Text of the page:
I couldn't put this book down. I absolutely loved it.
The book is extremely well written and entertaining. There are fun facts at every corner and quotes to make your think. I always love a book that makes me want to stop and copy down paragraphs, ideas, or quotes to remember to go back to as much as I want to keep reading. I just hope it won’t be too long before johns next book. Any hope for a non-YA book?
Well, first of all, it's John Green. So, if you have read and enjoyed more than one of his books, you'll probably want to read this one, too. I'm a fan, obviously -- but I also think that this one is perhaps Green's most honest work to date. One criticism that I've read of Green's work is that the characters don't speak like normal teens, but I didn't feel that that was the case in this book -- sure, they have the occasional esoteric discussion of human consciousness and great literature, but that didn't overwhelm the story for me, in this case. I also appreciate the way Green handles the main character's mental illness. Highly recommended.
The primary plot driver is extremely unimportant, so there won't be a lot of twists and events. What exists is the thin thread of mystery--the lugubriously rich father of an old childhood friend disappears to escape indictment. Our two heroines hope to find him and earn a reward. Our POV character is not the main driver of this story--that's her friend. But it retains the same peculiarity and quirkiness that Green is good at. It's closer to "Paper Towns", but minus the insufferable pining over a crazy girl. Green also fixes the mistake where his teenagers speak way over their vocabulary range, like college freshman milking every damn page from a thesaurus to sound smart on an English paper (e.g. Augustus Waters).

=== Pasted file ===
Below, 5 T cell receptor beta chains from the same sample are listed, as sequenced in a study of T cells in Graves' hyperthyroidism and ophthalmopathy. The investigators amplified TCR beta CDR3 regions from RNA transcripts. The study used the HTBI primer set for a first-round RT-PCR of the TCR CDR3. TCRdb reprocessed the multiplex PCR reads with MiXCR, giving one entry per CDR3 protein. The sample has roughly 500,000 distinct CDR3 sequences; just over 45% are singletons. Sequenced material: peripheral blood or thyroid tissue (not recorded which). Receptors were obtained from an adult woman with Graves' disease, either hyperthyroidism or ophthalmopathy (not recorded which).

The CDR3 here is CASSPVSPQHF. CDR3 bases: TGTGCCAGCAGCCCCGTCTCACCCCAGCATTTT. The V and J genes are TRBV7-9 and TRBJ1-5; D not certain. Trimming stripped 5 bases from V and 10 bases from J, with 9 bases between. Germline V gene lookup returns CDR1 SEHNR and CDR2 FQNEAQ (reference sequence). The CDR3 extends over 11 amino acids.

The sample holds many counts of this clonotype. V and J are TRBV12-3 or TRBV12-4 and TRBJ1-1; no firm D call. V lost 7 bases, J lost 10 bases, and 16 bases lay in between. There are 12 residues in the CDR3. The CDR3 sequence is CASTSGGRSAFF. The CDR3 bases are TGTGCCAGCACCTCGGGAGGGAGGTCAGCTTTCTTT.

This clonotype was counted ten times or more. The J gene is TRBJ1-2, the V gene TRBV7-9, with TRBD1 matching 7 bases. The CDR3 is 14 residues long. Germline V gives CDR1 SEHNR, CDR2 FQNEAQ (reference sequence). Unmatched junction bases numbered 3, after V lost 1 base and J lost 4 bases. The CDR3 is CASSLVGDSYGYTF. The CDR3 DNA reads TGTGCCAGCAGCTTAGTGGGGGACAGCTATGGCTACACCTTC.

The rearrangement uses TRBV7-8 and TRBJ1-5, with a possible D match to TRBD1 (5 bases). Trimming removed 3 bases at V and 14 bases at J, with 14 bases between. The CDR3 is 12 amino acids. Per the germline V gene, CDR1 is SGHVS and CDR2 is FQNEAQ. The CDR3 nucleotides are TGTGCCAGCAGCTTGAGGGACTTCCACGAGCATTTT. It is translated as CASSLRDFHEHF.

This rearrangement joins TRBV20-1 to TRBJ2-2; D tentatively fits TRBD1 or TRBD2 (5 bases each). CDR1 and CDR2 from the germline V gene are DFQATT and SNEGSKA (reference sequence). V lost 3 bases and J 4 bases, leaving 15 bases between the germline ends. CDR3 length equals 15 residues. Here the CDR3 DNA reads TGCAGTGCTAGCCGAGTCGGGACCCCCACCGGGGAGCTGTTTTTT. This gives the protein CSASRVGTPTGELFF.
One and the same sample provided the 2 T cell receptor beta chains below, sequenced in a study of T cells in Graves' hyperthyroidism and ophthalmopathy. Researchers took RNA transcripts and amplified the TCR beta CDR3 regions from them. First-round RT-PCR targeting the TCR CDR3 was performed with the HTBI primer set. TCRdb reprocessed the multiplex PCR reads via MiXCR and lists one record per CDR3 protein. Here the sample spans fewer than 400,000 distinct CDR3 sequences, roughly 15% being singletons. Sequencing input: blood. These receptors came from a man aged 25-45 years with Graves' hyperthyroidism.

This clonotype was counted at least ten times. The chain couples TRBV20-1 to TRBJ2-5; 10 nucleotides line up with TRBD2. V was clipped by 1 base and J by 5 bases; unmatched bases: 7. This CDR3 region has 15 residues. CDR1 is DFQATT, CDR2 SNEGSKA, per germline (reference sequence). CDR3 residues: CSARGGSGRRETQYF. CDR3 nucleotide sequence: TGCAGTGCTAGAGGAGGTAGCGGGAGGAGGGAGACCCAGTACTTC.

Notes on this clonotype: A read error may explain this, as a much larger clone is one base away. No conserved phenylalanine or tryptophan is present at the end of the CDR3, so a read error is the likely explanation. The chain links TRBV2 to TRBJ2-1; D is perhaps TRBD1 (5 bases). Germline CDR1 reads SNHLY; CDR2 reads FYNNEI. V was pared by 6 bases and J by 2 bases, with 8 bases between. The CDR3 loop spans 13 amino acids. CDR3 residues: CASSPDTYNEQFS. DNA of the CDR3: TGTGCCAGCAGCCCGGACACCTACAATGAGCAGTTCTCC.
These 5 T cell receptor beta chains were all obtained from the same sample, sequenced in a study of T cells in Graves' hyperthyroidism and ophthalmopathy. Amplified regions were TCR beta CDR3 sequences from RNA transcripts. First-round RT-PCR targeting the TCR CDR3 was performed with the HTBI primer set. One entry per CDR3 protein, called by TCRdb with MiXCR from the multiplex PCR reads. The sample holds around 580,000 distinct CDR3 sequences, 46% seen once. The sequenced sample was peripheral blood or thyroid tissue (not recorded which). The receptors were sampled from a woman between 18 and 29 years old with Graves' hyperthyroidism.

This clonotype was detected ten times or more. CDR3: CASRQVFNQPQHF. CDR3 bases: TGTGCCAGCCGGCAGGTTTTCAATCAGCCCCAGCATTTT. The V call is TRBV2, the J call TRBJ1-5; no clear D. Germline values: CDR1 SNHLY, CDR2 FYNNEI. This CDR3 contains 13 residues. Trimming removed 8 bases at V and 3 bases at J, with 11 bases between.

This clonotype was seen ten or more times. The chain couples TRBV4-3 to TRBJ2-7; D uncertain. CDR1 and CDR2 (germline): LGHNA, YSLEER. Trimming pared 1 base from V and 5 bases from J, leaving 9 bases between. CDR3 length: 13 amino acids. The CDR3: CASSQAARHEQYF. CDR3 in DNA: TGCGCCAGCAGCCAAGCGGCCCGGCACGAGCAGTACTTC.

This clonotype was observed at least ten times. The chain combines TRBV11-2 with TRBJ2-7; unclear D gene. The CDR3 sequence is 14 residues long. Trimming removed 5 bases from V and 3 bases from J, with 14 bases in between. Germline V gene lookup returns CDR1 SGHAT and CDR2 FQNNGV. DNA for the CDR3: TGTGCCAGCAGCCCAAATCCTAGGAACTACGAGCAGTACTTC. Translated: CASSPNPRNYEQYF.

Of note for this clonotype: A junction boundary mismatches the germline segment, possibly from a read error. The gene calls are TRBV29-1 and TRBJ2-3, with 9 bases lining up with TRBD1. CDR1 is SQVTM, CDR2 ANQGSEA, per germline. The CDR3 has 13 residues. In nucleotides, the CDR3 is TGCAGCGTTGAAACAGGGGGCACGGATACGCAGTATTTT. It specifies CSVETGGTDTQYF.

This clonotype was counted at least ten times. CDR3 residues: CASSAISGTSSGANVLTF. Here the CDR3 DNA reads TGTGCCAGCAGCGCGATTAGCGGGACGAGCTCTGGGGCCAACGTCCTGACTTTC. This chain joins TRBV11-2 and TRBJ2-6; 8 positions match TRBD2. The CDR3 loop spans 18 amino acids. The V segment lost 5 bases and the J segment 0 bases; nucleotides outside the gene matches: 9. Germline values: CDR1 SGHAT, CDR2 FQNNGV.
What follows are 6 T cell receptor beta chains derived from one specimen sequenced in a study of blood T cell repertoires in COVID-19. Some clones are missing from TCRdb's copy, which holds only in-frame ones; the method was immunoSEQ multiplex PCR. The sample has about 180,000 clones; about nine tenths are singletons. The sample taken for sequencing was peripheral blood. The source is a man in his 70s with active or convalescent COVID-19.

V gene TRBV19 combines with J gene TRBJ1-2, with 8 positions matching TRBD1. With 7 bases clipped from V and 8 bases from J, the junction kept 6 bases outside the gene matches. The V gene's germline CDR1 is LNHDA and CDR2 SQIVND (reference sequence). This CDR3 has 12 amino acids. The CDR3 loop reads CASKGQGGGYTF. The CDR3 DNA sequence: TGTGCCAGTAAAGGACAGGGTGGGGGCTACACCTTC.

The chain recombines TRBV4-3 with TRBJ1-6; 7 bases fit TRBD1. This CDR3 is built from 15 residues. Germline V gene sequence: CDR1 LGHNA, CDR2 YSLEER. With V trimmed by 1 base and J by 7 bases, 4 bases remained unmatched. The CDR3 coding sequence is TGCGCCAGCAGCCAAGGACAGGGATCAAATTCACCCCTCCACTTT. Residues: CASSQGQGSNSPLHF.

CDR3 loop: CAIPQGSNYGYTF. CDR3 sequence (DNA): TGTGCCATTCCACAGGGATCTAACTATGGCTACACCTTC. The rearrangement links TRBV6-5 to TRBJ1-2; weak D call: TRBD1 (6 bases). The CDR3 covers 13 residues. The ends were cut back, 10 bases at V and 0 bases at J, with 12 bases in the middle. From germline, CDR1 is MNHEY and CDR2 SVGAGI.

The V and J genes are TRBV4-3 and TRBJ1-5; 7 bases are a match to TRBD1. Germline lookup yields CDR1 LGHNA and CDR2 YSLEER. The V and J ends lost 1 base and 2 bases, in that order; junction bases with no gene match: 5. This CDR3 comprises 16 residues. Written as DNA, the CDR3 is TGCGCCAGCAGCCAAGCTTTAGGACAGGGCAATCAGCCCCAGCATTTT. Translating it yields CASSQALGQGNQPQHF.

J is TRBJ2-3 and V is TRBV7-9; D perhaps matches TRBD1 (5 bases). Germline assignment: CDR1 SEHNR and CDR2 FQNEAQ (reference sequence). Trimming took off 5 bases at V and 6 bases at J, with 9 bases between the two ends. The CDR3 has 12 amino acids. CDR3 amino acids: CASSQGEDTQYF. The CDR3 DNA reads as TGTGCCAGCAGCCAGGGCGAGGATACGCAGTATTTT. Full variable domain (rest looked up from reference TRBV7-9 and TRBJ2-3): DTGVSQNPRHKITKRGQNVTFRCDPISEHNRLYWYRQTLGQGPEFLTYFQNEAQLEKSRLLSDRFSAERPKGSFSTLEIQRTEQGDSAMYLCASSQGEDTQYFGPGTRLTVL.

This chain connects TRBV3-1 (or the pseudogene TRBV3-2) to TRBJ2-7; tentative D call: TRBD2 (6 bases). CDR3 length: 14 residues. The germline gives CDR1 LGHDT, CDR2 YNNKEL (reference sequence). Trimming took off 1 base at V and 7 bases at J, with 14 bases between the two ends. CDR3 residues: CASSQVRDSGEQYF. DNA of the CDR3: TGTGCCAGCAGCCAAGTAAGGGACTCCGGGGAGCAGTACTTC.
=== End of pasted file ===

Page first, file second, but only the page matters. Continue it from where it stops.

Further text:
It's more of a character study, like "Looking for Alaska" was. In that, the pathology was someone with an unredeemable crush on a real-life MPDG. Her, it's someone broken by anxiety and mental illness, self-centered (not because of ego, but because OCD does that to a person) and unable to have relationships because of that. Green says that the best thing you can get from books is to "imagine humans complexly" and I think he does just that in a package that's fun to open.
Will it become a classic? I wish I could say it's likely, but I wouldn't believe that myself. It probably won't make you cry, but it will make you understand. And I think that's a better achievement.
“Maybe you don’t chose what’s in the picture, but you decide on the frame.”